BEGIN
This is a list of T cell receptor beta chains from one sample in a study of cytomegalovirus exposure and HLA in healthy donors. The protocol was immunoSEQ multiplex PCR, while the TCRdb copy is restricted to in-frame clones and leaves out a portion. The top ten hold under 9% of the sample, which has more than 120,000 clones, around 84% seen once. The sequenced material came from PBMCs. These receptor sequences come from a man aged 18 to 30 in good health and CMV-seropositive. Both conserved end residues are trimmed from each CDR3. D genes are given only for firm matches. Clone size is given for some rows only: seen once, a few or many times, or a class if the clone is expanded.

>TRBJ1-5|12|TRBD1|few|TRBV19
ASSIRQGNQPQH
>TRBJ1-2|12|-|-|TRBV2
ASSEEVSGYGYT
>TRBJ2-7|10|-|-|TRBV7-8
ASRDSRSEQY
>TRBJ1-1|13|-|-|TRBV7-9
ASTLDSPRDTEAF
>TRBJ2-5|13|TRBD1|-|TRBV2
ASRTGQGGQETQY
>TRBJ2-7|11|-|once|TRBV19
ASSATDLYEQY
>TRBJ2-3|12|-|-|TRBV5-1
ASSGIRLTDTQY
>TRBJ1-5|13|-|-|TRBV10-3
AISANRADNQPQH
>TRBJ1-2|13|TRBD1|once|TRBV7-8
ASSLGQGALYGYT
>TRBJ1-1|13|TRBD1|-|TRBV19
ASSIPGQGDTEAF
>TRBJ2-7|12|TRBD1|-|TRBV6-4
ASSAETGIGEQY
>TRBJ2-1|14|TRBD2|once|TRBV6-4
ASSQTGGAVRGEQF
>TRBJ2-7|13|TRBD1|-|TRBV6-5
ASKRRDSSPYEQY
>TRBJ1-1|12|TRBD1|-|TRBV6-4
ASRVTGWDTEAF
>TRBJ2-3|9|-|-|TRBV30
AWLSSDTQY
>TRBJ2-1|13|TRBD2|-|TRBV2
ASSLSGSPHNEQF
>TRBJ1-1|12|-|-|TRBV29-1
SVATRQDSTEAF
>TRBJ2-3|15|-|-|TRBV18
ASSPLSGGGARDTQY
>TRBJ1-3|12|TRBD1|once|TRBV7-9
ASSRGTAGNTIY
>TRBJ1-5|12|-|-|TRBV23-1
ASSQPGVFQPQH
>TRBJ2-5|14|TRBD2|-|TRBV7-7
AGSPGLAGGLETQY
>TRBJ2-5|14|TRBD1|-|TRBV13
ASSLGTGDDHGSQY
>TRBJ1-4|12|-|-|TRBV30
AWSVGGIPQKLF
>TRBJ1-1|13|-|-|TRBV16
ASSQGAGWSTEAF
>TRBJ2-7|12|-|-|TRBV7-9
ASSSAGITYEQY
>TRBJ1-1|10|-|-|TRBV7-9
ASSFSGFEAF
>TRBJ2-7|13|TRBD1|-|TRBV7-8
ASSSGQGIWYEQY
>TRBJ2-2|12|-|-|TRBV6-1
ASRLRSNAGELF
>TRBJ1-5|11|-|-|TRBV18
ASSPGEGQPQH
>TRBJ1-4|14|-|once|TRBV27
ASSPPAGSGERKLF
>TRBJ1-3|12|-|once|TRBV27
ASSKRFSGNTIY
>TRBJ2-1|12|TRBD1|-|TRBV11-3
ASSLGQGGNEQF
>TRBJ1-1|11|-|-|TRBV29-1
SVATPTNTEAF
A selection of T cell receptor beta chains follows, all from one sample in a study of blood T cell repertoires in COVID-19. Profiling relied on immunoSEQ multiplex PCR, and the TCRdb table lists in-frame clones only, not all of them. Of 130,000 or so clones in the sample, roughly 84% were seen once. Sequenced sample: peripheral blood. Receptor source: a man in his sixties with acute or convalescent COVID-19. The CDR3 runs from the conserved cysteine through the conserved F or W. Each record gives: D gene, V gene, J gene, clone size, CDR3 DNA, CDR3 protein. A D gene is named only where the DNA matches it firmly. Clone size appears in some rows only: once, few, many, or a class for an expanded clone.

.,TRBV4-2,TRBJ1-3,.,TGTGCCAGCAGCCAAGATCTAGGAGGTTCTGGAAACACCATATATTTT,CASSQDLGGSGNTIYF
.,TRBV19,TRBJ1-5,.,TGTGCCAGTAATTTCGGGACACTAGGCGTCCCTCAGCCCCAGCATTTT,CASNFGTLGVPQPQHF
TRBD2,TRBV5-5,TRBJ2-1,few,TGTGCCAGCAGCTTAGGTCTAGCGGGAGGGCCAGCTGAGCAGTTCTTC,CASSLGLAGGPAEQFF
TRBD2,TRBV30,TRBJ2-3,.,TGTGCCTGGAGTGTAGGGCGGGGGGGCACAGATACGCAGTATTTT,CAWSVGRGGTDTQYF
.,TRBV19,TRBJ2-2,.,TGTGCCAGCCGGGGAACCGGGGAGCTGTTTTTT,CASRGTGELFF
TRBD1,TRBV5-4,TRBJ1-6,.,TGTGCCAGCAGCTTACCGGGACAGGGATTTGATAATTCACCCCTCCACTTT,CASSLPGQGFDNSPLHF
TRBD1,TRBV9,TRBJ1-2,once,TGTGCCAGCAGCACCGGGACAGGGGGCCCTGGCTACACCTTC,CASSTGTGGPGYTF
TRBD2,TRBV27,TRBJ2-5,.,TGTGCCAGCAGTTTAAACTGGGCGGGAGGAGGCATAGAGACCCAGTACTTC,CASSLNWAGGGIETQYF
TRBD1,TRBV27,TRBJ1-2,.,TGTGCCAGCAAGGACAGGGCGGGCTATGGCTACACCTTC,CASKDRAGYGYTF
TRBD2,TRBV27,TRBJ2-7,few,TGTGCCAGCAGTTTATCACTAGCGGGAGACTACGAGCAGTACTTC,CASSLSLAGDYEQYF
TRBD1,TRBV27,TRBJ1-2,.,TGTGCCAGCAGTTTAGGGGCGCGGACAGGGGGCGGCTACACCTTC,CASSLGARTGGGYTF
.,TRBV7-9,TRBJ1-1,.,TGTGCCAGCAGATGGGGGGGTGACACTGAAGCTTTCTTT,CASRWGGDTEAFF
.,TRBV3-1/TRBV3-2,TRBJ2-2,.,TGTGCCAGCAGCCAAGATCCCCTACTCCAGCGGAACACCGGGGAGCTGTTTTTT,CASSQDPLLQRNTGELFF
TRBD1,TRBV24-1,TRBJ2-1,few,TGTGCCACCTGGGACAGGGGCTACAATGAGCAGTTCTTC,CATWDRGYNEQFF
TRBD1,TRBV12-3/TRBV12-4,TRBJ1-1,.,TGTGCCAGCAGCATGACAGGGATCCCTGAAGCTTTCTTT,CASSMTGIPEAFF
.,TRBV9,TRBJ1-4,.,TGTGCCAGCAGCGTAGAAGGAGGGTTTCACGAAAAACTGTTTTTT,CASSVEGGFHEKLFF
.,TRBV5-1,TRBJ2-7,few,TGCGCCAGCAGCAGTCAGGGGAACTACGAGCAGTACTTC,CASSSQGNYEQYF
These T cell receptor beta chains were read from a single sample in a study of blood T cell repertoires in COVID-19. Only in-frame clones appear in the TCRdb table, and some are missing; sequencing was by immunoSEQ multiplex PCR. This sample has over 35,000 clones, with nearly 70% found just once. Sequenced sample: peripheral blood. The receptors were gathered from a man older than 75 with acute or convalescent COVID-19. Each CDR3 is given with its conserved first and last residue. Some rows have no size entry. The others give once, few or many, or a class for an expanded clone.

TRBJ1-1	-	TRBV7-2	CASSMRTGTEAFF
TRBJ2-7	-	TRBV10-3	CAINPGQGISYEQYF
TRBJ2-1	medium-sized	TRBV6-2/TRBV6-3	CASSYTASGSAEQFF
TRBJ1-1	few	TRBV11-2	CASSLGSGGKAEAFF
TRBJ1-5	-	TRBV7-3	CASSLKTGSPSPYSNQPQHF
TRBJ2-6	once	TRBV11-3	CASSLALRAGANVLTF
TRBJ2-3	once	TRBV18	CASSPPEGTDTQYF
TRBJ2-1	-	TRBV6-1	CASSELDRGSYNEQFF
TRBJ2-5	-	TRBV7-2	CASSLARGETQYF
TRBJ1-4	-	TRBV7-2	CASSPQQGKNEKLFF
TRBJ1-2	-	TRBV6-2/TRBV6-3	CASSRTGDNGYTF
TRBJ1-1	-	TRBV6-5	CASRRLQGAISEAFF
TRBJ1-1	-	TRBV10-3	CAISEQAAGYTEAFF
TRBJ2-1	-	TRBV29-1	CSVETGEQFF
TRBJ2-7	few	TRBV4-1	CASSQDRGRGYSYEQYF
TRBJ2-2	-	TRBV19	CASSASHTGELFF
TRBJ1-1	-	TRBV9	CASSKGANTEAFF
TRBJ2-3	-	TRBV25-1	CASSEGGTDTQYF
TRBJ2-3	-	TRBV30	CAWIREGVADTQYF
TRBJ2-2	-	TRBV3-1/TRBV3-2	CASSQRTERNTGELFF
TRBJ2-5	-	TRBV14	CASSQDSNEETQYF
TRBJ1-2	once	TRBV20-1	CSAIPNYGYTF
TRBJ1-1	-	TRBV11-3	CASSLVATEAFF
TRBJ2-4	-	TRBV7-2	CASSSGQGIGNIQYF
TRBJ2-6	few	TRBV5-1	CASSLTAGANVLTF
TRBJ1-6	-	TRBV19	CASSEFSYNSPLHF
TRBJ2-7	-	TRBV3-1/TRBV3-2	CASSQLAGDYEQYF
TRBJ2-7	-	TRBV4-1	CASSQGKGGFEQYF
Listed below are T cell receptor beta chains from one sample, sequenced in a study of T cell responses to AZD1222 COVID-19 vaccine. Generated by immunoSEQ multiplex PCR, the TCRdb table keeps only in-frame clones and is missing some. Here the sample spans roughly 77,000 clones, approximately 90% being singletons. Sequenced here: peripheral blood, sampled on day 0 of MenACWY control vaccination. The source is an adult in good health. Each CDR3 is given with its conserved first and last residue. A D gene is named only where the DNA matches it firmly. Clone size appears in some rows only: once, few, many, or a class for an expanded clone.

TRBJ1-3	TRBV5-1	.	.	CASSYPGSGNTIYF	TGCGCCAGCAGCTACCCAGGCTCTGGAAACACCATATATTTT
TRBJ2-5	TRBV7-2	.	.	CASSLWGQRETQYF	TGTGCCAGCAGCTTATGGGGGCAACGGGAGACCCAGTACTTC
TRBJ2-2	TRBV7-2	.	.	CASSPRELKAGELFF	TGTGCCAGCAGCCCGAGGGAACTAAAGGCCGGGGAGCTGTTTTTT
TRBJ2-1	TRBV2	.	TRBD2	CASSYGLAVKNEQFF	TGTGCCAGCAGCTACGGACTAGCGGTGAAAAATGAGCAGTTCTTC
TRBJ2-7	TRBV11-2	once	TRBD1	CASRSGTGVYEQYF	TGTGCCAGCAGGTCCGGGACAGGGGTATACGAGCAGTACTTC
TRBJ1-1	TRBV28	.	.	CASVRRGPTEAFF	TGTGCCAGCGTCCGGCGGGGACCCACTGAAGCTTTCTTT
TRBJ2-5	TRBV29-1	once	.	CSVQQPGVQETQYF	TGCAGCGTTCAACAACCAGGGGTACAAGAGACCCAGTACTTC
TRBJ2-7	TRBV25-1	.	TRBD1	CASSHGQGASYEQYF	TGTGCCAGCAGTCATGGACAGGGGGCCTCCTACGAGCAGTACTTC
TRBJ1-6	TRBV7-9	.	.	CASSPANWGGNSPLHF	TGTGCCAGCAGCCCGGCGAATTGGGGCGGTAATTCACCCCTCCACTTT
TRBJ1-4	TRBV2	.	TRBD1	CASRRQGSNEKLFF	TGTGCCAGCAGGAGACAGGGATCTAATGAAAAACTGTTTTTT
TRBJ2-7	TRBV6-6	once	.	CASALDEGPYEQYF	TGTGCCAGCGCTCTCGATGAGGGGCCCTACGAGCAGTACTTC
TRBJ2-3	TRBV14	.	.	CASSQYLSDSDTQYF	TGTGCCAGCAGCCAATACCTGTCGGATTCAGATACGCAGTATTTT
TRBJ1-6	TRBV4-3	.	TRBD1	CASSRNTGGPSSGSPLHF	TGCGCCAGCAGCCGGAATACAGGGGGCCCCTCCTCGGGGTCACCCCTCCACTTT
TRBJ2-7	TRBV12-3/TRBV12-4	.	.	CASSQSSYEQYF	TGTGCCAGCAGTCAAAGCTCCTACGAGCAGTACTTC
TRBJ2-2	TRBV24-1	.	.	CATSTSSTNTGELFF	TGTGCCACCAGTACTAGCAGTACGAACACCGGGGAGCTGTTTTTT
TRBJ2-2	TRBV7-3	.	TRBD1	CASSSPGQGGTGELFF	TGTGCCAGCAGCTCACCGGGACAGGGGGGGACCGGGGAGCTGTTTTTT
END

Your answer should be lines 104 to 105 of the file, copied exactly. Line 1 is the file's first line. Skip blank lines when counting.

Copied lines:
TRBJ2-3	-	TRBV25-1	CASSEGGTDTQYF
TRBJ2-3	-	TRBV30	CAWIREGVADTQYF